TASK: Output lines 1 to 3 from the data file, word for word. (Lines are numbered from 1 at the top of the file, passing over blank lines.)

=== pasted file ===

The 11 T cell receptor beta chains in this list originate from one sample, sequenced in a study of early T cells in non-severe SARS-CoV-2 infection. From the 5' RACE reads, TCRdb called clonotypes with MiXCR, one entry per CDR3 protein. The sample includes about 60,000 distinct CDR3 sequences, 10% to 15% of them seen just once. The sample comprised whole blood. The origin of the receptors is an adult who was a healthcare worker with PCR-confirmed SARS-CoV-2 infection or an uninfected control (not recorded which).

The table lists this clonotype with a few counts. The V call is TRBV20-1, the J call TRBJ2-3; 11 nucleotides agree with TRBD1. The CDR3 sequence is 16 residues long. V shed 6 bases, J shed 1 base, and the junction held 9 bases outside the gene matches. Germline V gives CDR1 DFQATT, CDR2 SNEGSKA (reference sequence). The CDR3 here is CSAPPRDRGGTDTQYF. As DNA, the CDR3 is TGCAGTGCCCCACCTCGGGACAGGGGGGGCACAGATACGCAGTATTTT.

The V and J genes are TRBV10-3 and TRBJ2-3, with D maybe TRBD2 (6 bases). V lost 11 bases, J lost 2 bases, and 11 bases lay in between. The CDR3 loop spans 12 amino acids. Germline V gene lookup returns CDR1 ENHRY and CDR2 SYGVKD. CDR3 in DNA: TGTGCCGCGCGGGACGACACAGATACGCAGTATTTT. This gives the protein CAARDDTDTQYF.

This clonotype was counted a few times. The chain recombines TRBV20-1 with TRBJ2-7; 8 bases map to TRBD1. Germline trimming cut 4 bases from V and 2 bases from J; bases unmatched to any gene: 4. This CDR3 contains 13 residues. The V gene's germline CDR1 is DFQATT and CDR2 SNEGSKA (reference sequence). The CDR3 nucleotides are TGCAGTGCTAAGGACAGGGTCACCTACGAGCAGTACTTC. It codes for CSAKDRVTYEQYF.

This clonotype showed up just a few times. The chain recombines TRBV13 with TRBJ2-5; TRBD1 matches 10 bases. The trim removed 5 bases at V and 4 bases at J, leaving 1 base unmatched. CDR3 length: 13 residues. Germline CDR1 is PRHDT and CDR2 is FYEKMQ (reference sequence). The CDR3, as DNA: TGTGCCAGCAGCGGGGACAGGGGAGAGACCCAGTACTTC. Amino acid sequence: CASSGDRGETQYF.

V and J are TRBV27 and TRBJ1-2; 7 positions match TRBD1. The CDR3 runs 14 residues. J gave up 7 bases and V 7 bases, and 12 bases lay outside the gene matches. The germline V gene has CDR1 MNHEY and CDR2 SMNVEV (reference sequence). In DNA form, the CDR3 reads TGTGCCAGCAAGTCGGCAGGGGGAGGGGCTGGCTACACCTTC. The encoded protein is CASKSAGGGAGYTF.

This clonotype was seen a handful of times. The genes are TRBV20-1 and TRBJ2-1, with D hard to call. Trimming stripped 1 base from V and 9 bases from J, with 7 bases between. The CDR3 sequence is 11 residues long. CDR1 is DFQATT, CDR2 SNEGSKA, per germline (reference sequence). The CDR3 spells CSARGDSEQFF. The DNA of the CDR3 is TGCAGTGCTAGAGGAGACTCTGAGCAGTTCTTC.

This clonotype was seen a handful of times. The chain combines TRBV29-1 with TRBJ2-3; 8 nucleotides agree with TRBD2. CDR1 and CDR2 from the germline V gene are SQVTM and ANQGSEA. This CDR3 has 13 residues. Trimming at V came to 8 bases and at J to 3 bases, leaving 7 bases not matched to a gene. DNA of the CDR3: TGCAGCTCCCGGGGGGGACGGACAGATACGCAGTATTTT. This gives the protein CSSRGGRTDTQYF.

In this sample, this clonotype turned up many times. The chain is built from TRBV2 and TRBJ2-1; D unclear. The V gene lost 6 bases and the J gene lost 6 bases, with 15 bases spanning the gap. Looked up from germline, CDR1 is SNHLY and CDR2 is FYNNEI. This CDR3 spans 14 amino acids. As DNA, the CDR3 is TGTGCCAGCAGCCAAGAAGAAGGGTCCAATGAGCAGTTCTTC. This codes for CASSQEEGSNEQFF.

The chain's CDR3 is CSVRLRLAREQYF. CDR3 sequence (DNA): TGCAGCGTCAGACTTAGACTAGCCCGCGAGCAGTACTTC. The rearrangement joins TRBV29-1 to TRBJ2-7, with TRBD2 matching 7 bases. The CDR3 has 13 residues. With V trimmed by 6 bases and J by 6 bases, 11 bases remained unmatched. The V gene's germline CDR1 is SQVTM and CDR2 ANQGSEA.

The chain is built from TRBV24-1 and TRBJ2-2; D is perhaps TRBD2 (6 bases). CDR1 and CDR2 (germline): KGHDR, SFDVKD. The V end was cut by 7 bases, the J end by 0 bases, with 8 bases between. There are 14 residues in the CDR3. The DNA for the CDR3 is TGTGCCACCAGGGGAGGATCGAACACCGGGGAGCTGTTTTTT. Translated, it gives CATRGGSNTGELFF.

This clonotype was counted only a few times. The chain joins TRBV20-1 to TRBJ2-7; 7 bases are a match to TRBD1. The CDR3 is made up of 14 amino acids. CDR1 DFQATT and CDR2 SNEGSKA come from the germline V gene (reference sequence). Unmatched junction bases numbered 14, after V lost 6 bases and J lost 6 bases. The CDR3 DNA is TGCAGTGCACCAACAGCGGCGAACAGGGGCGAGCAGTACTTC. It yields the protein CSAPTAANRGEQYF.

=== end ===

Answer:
The 11 T cell receptor beta chains in this list originate from one sample, sequenced in a study of early T cells in non-severe SARS-CoV-2 infection. From the 5' RACE reads, TCRdb called clonotypes with MiXCR, one entry per CDR3 protein. The sample includes about 60,000 distinct CDR3 sequences, 10% to 15% of them seen just once. The sample comprised whole blood. The origin of the receptors is an adult who was a healthcare worker with PCR-confirmed SARS-CoV-2 infection or an uninfected control (not recorded which).

The table lists this clonotype with a few counts. The V call is TRBV20-1, the J call TRBJ2-3; 11 nucleotides agree with TRBD1. The CDR3 sequence is 16 residues long. V shed 6 bases, J shed 1 base, and the junction held 9 bases outside the gene matches. Germline V gives CDR1 DFQATT, CDR2 SNEGSKA (reference sequence). The CDR3 here is CSAPPRDRGGTDTQYF. As DNA, the CDR3 is TGCAGTGCCCCACCTCGGGACAGGGGGGGCACAGATACGCAGTATTTT.

The V and J genes are TRBV10-3 and TRBJ2-3, with D maybe TRBD2 (6 bases). V lost 11 bases, J lost 2 bases, and 11 bases lay in between. The CDR3 loop spans 12 amino acids. Germline V gene lookup returns CDR1 ENHRY and CDR2 SYGVKD. CDR3 in DNA: TGTGCCGCGCGGGACGACACAGATACGCAGTATTTT. This gives the protein CAARDDTDTQYF.